hda is always hda 8)
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i92guboj
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PostPosted: Mon Apr 19, 2010 10:28 am    Post subject: Reply with quote

Gentoo, not really.

hda will be hda as long as your kernel says it's hda. Just add another drive, change disk order, reconfigure your kernel in a different way or reorder some options in your BIOS and you will be stuck at the same silly problem each time. Thanks dog grub let you edit your boot options in real time, but that's not quite an optimal solution.

The real solution is to use an unique ID for a given device, that's absolutely the only way to make really sure that you are using the correct device, unless your box is completely closed to both hardware and software updates.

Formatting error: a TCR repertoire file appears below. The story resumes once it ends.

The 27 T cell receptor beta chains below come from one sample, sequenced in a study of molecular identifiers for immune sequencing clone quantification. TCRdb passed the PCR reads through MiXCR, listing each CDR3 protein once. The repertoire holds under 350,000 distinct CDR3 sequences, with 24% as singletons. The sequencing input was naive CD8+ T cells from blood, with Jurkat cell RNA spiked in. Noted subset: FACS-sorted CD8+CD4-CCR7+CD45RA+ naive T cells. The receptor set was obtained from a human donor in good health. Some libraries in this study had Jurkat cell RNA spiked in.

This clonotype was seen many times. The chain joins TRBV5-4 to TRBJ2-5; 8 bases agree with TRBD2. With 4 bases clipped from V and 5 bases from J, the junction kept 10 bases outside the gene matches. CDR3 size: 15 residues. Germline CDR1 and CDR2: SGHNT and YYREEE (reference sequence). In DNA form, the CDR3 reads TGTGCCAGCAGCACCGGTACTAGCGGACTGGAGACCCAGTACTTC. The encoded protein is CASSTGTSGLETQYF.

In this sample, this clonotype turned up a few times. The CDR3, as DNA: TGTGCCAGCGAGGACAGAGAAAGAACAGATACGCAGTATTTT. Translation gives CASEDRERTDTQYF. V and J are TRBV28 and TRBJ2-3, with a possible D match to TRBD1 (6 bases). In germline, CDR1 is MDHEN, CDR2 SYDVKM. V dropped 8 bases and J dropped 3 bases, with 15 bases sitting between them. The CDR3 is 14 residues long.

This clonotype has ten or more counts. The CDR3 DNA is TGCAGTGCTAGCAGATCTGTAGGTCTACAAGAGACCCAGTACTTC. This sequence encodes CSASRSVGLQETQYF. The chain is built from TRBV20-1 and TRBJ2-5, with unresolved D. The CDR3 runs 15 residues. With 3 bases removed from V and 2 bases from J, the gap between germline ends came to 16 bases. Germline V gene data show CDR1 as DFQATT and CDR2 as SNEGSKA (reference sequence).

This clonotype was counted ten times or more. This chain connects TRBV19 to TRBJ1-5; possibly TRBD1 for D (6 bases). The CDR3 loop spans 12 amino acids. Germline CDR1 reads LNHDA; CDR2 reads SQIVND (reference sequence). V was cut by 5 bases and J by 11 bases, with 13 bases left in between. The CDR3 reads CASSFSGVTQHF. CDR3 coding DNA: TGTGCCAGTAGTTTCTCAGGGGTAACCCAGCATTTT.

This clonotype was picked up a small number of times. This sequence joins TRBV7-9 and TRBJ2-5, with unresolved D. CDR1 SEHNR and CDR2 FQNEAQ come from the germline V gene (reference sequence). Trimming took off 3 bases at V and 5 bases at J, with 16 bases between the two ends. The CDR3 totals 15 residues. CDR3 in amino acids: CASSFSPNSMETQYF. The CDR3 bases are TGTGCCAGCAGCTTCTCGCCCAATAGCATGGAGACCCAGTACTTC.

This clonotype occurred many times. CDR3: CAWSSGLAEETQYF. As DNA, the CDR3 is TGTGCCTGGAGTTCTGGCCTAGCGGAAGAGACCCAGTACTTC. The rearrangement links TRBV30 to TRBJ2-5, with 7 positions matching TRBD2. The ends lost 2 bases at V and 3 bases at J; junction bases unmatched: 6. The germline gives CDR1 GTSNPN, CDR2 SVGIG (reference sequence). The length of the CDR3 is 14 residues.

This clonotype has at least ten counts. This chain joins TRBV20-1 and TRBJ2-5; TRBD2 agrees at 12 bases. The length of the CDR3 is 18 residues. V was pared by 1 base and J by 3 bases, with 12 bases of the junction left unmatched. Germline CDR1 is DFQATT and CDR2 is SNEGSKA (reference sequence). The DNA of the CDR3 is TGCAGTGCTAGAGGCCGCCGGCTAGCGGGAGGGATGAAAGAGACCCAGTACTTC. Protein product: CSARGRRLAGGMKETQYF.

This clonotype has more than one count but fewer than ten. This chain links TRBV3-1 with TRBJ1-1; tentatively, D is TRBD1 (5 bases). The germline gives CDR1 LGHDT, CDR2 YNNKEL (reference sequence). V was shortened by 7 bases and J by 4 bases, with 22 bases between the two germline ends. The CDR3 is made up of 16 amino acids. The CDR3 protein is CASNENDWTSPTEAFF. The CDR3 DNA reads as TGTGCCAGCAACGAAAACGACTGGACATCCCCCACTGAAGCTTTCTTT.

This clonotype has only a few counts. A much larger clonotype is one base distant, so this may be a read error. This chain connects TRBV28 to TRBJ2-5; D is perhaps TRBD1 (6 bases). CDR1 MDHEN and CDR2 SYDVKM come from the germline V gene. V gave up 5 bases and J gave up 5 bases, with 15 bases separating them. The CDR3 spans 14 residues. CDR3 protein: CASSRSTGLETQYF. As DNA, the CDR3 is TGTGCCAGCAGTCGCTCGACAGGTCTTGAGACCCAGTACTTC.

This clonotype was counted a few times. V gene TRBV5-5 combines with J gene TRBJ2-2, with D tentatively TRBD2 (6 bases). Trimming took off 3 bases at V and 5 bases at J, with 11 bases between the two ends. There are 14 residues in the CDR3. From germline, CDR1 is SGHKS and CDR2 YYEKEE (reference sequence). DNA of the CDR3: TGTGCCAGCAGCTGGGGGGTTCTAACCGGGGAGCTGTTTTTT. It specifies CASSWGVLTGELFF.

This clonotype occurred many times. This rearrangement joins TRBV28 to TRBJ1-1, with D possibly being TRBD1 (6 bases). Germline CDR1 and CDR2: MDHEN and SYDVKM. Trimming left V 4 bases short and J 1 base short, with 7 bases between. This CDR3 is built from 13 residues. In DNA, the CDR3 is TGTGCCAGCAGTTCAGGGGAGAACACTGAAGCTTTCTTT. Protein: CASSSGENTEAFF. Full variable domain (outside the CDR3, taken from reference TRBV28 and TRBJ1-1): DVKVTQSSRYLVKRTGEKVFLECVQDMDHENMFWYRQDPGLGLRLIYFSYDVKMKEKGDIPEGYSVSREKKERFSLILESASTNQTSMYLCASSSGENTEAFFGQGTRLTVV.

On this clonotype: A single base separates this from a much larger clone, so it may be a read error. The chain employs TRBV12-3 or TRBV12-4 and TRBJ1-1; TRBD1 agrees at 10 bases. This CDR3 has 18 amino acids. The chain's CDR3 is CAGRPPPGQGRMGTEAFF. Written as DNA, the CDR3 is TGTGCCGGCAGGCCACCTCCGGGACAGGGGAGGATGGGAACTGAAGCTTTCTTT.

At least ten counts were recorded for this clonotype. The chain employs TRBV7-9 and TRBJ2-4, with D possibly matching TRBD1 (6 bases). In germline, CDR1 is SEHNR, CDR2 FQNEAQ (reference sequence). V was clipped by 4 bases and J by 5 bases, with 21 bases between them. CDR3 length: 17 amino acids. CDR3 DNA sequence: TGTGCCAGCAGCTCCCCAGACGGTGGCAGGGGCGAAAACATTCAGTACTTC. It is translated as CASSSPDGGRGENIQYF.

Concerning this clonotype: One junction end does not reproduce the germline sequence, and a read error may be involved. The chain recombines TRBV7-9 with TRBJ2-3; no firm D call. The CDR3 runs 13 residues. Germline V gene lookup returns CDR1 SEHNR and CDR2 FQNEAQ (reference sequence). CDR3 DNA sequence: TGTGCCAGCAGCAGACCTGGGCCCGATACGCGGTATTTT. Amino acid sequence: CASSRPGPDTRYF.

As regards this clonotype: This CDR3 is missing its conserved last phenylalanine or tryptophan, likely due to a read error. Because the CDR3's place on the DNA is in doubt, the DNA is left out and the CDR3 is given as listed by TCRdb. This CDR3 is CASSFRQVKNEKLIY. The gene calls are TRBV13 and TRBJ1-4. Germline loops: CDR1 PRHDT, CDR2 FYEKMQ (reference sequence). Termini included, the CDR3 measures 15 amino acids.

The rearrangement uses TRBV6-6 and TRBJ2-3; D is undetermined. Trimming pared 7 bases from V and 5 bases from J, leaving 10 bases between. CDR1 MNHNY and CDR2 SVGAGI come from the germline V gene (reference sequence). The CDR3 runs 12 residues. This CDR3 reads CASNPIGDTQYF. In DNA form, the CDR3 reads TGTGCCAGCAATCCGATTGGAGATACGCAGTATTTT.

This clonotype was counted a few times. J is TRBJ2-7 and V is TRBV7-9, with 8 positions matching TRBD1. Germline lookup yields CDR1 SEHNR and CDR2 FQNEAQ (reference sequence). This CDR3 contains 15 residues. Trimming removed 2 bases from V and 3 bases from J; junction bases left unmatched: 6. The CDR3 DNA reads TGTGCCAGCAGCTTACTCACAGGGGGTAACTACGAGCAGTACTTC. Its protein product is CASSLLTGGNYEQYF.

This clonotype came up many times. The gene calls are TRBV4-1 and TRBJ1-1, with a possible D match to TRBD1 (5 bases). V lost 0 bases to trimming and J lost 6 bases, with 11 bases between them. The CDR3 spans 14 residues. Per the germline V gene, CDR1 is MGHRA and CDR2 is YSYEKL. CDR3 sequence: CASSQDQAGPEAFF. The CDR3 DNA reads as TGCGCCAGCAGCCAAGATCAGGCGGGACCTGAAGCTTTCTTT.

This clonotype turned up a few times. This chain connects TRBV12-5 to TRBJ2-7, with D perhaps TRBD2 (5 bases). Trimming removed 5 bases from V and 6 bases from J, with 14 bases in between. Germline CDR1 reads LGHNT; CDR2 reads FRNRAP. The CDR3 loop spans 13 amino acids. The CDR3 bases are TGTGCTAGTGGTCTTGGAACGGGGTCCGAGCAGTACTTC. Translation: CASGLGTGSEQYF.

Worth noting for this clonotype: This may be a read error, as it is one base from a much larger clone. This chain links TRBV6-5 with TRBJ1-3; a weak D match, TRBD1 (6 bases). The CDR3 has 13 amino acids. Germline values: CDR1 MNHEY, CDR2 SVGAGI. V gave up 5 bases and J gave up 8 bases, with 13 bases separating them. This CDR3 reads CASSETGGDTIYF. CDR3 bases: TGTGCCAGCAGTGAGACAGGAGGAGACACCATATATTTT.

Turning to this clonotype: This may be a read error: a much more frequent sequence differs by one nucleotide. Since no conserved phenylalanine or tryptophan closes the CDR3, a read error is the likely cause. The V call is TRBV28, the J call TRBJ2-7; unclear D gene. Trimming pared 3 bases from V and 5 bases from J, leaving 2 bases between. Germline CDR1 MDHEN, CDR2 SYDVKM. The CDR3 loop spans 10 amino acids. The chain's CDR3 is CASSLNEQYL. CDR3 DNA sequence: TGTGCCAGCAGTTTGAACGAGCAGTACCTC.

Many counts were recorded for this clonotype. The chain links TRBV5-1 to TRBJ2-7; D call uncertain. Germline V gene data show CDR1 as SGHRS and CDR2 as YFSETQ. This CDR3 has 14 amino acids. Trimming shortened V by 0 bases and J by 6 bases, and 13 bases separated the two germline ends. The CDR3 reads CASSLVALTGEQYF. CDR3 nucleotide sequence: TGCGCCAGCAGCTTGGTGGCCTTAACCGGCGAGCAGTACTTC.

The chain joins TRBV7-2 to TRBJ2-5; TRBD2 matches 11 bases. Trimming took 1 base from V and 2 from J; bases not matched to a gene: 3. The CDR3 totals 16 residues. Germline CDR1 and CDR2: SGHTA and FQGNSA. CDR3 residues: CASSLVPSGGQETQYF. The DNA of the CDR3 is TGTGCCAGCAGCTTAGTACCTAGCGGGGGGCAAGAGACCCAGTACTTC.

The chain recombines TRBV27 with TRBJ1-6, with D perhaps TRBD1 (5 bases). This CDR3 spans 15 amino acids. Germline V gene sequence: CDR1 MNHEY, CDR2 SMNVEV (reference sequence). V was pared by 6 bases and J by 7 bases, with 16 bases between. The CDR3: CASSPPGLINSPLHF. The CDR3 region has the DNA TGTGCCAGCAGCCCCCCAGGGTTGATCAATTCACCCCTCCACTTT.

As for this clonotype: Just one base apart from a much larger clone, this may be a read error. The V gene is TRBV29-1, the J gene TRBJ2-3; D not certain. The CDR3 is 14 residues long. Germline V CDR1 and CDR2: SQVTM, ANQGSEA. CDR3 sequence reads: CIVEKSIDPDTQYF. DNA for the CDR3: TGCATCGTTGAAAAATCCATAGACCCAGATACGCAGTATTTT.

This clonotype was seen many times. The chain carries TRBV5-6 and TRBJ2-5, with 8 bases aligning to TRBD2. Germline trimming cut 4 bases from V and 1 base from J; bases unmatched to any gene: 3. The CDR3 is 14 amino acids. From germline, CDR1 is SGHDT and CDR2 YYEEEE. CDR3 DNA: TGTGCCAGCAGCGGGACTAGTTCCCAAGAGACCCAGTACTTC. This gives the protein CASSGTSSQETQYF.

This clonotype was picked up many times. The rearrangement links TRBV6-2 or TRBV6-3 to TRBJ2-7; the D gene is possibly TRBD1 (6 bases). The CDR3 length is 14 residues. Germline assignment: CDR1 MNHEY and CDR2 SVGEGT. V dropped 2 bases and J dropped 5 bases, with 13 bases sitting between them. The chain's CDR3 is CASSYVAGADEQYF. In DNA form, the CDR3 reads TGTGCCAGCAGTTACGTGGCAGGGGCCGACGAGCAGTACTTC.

There's absolutely no downside to using UUIDs, and your argument about them being unreadable is rather poinless, considering that "hda1" is not any more human readable. It doesn't tell you which disk are you using at all, the details will depend on the many factors I told you above. Unless you do a very careful study about the BIOS and the physical connections there's no way to tell what "hda" means. On the contrary, an unique ID will always belong to one (and only one) concrete device. People who continuously need to change their hardware configuration know what they talk about when they want and pray for UUID support in grub and fstab.
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Gentree